The Surviving Sepsis Campaign offers 12 individual presentations that provide background for the recommendations and suggestions incorporated in the 2012 guidelines. In addition, a presentation inclusive of all the slides is available. Developed by the authors of the guidelines, these slides may be used for educational purposes to improve knowledge and team performance.

Download these presentations.

01_SSC_Grading_06_03_14
02_SSC_Initial_Resuscitation_Hemodynamic_Support_06_13_14
03_SSC_Infection_Related_Issues_06_03_14
04_SSC_Adjunctive_Therapy_06_03_14
05_SSC_Mechanical_Ventilation_of_Acute_Respiratory_Distress_Syndrome_06_03_14
06_SSC_Glucose_Control_06_03_14
07_SSC_Nutrition_06_03_14
08_SSC_Renal_Replacement_Therapy_06_03_14
09_SSC_Prophylaxis_for_Venous_Thromboembolism_06_03_14
10_SSC_Stress_Ulcer_Prophylaxis_06_03_14
11_SSC_Setting_Goals_of_Care_06_03_14
12_SSC_Pediatric_Considerations_06_03_14
SSC_All_Slides_2014

 

 Podcasts

 

SCCM's esteemed iCritical Care podcast hosts conduct in-depth interviews with journal authors and thought leaders. Find additional podcasts at www.sccm.org/icriticalcare.

SCCM Pod-326 Surviving Sepsis Campaign: Creating Spread for Quality Improvement
Ludwig Lin, MD, speaks with Jane Taylor, Ed.D, about quality improvement science and her contributions to the Surviving Sepsis Campaign. Dr. Taylor is Improvement Advisor to various institutions including the Institute for Healthcare Improvement and SCCM. View additional video resources at https://goo.gl/mz2WYM. Released: 8/25/16

SCCM Pod-300 Timing of Death in Children Referred for Intensive Care with Severe Sepsis
Margaret Parker, MD, MCCM, speaks with Mirjana Cvetkovic, FRCA, about the article, “Timing of Death in Children Referred for Intensive Care with Severe Sepsis: Implications for Interventional Studies,” published in the June 2015 issue of Pediatric Critical Care Medicine. Dr. Cvetkovic works as a Clinical Fellow at the Children’s Acute Transport Service at Great Ormond Street Hospital in London and a Consultant Intensivist in Anesthesia at Leicester Hospital. In this article, Dr. Cvetkovic and coauthors examine the estimator of pediatric septic deaths and the challenges local hospitals are presented with when treating children with sepsis. Pediatr Crit Care Med. 2015; 16(5):410-417. Released: 11/5/15



SCCM Pod-245 Neonatal-Specific Consensus Definition for Sepsis
Margaret Parker, MD, MCCM, speaks with James L. Wynn, MD, about the article, “Time for a Neonatal-Specific Consensus Definition for Sepsis,”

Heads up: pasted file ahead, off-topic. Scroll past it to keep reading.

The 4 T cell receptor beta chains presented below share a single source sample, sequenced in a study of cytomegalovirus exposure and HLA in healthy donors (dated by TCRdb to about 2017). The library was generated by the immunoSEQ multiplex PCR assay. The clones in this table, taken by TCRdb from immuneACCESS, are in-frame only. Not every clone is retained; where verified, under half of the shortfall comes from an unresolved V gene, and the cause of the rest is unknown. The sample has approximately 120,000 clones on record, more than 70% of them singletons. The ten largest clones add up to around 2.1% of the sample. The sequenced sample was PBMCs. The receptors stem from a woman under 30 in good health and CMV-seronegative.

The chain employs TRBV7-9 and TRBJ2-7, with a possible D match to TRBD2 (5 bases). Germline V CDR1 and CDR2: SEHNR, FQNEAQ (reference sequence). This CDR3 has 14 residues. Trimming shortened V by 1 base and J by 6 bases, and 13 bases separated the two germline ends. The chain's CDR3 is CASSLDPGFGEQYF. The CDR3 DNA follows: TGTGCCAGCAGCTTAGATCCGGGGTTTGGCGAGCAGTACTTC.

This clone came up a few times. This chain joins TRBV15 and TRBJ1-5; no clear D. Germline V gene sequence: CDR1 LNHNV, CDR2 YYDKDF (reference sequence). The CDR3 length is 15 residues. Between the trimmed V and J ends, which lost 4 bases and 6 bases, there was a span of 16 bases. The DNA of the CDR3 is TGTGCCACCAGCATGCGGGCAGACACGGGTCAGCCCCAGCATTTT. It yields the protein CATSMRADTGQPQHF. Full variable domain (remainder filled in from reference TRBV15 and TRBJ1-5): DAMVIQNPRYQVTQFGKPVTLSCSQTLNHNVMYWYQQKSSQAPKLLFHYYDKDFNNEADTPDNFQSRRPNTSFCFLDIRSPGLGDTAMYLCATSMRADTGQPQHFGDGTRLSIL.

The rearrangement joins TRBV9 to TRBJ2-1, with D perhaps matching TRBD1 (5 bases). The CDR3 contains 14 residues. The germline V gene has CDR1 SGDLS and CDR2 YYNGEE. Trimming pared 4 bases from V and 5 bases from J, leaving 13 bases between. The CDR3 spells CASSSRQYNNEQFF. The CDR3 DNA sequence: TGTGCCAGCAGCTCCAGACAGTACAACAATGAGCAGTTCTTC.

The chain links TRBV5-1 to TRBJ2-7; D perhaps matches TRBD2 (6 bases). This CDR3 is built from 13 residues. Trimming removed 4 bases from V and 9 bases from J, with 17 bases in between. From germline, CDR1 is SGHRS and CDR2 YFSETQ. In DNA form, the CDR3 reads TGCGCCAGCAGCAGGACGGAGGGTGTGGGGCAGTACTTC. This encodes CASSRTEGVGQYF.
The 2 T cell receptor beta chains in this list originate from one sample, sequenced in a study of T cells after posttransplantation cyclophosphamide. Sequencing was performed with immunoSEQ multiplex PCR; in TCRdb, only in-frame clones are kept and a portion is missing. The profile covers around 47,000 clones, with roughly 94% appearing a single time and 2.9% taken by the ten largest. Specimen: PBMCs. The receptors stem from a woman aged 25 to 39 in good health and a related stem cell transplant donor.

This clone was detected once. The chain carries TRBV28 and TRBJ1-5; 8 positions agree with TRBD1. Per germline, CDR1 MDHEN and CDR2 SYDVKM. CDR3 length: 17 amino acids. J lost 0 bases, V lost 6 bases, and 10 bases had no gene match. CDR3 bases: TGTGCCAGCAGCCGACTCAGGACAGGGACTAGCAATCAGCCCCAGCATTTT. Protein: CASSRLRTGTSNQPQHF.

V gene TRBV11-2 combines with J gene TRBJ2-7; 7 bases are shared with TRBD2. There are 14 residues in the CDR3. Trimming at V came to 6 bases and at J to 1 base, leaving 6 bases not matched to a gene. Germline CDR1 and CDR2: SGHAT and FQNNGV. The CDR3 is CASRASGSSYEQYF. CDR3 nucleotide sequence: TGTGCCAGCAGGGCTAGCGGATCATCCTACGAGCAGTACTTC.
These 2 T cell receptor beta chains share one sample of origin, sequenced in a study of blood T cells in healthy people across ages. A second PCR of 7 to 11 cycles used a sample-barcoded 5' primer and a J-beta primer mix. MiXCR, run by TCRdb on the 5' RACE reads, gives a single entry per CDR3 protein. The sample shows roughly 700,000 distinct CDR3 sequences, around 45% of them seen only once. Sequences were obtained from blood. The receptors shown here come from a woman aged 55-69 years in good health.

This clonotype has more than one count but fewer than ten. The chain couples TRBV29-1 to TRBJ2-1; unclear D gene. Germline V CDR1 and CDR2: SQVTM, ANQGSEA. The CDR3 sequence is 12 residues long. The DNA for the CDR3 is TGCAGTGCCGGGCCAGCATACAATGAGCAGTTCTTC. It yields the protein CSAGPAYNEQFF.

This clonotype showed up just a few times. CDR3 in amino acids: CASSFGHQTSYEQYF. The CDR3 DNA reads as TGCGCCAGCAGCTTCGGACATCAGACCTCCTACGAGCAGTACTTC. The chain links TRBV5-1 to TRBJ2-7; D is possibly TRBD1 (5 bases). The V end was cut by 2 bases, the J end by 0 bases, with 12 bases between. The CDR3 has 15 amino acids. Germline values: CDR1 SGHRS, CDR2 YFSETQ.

published in Pediatric Critical Care Medicine. Dr. Wynn is an Assistant Professor of Pediatrics in the Department of Pediatrics, the Division of Neonatal-Perinatal Medicine, at Vanderbilt University in Nashville, Tennessee. In this article, Dr. Wynn and coauthors review the accuracy of the pediatric consensus definition of sepsis, specifically relating to term neonates and preterm neonates. Pediatr Crit Care Med. 2014; 15(6):523-528. Released: 10/23/14

SCCM Pod-227 Highlights from the Surviving Sepsis Campaign Guidelines
Jeffrey Guy, MD, MSc, MMHC, speaks with R. Phillip Dellinger, MD, MCCM, co-chair of the updated Surviving Sepsis Campaign Guidelines. In a must-listen interview for those implementing the Surviving Sepsis Campaign guidelines, Dr. Dellinger discusses guideline highlights as well as significant changes from the previous guideline and bundles. Dr. Dellinger is Chair and Chief, Department of Medicine, Cooper University Hospital, Camden, New Jersey.

SCCM Pod-213 Implementing the Surviving Sepsis Campaign Guidelines
Jeffrey Guy, MD, MSc, MMHC, speaks with Christa A. Schorr, RN, MSN, FCCM, who is with us today to discuss implementing the Surviving Sepsis Campaign (SSC) guidelines. Schorr offers suggestions and key points for implementing SSC protocols in the hospital, as well as tips to gain administrative support for implementation. Dr. Schorr is the Director of Databases for Quality Improvement and Research and Program Director of Critical Care Research Trials at Cooper Hospital University Medical Center in Camden, New Jersey. She was also an active member on the 2012 Surviving Sepsis Campaign guidelines. (Crit Care Med. 2013;41(2):580-637)

SCCM Pod-185 PCCM: Defining Pediatric Sepsis
Margaret Parker, MD, FCCM, associate podcast editor, speaks with Denise M. Goodman, MD, MS, about her article published in the July Pediatric Critical Care Medicine, "Defining Pediatric Sepsis by Different Criteria: Discrepancies in Populations and Implications for Clinical Practice." Goodman is an attending physician in the pediatric intensive care unit at Children's Memorial Hospital in Chicago, Illinois. She is also an associate professor of pediatrics at Northwestern University Feinberg School of Medicine. (Pediatr Crit Care Med. 2012 13[4]:e219-e226) Released: 7/3/12 Keywords: sepsis, shock, septic, clinical, research, pediatric

SCCM Pod-161 Clifford Deutschman on Sepsis Research, SCCM
SCCM President-elect Clifford S. Deutschman, MD, FCCM, professor of anesthesiology and critical care at the University of Pennsylvania School of Medicine in Philadelphia, shares how his involvement within SCCM helped shape aspects of his career. Deutschman goes on to discuss an article published in a supplement to Critical Care Medicine, "Cytochrome C Oxidase Dysfunction in Sepsis." (Crit Care Med. 2009 35 [9]: Supp468-475) Released: 10/20/11 Keywords: sepsis, cardiac contractility